Freeport Feels Pressure to Build Underground Facility
Muhamad Al Azhari
Freeport Indonesia is in a race against time to build a massive new underground mining facility, ahead of the 2017 depletion of surface resources at its Papua mine site, its new chief executive said on Tuesday.
The local unit of US-based Freeport-McMoRan Copper & Gold is planning an investment of between $16 billion and $18 billion to shift the focus of its operations at Papua’s Grasberg, the world’s largest recoverable reserves of copper, underground because open-pit mining will eventually be uneconomical.
“Until now, 75 percent of our production came from surface mining and 25 percent from the underground mine,” said Rozik B. Soetjipto, the new president director of Freeport Indonesia, adding that the open pit resources would be depleted “sometime between 2016 and 2017.”
Rozik made the comments during a visit to BeritaSatu Media Holdings, the publisher of the Jakarta Globe.
Rozik, a director general at the Energy and Mineral Resources Ministry from 1998 to 1999, said Freeport’s 1991 contract would expire in 2021, but the government had included provisions for two decade-long extensions. Freeport’s first contract for the site was signed in 1967.
“Investment thus far is already significant,” said Sinta Sirait, Freeport’s chief administrative officer. “There is another $16 billion to $18 billion to take us to 2041, [but] Freeport needs to have more commitments from the government.”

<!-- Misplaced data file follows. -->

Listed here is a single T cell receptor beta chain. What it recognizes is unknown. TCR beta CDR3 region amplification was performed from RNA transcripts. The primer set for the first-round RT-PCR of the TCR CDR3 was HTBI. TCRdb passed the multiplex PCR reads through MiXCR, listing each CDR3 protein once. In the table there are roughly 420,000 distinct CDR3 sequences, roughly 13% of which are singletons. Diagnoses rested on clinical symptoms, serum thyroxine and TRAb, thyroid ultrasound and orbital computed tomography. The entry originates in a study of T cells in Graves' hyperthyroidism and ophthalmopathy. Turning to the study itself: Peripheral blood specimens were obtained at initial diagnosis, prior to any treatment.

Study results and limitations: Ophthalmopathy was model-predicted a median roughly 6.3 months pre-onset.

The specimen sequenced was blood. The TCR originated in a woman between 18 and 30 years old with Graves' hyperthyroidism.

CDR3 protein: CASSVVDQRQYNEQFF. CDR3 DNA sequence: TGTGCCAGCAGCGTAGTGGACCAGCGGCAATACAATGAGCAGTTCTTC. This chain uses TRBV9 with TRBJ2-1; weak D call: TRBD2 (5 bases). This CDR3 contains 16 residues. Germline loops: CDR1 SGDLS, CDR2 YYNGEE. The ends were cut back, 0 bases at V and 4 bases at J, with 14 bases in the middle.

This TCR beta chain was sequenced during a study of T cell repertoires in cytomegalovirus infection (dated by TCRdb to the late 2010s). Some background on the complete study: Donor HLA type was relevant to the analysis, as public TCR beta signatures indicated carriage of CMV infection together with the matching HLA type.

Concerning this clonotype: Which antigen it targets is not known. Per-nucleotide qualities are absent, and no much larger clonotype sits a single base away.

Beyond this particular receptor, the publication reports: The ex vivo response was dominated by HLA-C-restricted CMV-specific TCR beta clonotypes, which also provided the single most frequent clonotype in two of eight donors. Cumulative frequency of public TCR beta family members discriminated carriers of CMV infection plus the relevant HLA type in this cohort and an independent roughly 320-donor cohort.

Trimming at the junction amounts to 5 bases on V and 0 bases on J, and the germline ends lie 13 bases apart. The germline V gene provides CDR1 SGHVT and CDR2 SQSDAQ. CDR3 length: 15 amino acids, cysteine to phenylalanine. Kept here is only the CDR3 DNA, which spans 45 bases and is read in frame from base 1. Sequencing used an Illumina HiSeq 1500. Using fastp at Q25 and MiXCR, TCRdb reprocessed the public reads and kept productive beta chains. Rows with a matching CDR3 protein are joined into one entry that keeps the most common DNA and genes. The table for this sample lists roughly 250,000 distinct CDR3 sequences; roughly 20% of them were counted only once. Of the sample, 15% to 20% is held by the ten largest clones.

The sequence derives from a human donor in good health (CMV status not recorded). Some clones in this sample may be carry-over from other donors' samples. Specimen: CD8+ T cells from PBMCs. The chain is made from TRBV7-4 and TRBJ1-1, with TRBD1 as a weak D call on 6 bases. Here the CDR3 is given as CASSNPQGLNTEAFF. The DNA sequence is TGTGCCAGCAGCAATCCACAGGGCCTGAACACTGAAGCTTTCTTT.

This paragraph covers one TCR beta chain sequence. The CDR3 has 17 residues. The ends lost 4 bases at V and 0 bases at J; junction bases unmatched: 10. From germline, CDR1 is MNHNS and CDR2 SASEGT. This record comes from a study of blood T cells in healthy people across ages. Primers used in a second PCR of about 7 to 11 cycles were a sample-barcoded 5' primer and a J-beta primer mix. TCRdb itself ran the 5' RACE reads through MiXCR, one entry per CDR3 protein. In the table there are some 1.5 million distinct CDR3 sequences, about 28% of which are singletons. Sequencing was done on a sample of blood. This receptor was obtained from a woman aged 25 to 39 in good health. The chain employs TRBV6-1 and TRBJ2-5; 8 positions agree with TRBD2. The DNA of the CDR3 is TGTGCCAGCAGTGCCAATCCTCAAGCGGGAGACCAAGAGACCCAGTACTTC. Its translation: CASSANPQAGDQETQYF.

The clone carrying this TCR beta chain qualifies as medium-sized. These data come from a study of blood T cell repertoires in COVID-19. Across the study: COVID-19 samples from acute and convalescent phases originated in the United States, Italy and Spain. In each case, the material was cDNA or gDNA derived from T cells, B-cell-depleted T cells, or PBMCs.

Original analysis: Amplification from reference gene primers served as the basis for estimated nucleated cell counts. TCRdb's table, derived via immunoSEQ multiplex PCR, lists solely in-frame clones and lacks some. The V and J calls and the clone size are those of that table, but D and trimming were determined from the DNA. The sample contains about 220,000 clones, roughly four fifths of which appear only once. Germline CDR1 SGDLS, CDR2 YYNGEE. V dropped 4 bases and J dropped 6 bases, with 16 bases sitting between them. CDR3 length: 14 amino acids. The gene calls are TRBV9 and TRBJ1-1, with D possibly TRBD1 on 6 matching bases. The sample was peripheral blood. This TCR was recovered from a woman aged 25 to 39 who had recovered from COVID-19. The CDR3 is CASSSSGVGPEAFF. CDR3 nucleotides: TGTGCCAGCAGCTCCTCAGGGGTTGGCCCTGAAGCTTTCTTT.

The company’s plans include the Grasberg Block Cave underground mine, which contains more than one-third of its reserves in Indonesia. Once the Grasberg mine’s open-pit operation ends in the next five years, it is expected to produce 160,000 tons of ore per day.
Freeport spent $309 million last year. That money came out of the $4.2 billion in investment, planned for the Grasberg Block Cave from 2008 to 2021.
The release of details on the plan comes as Freeport enters into delicate negotiations with the government over the terms of its contract.
On the negotiating table are crucial issues, including government revenue and royalty fees, miners’ obligations to process the raw materials in Indonesia, their obligation to divest a stake to local owners, the size of the mining concession areas and the use of local content in operations.
Hatta Rajasa, the coordinating minister for the economy, said last month that royalty fees paid by mining companies, especially Freeport, were not big enough. He said Freeport only paid the government a 1 percent royalty on its total gross sales.
The contract talks also come as Freeport grapples with labor and security problems.
On Monday, Bloomberg quoted a union official as saying that workers at the Grasberg mine would resist efforts to resume production after operations were halted late last month.
“We are still very optimistic that it is just a matter of productive dialog,” Sinta said. “If we are not producing, everybody loses.”
Last year, Freeport Indonesia’s production was hit hard by a prolonged strike prompted by a lingering pay dispute. It produced 882 million pounds of copper, which was down 32 percent on 2010, and 1.4 million ounces of gold, down 30 percent).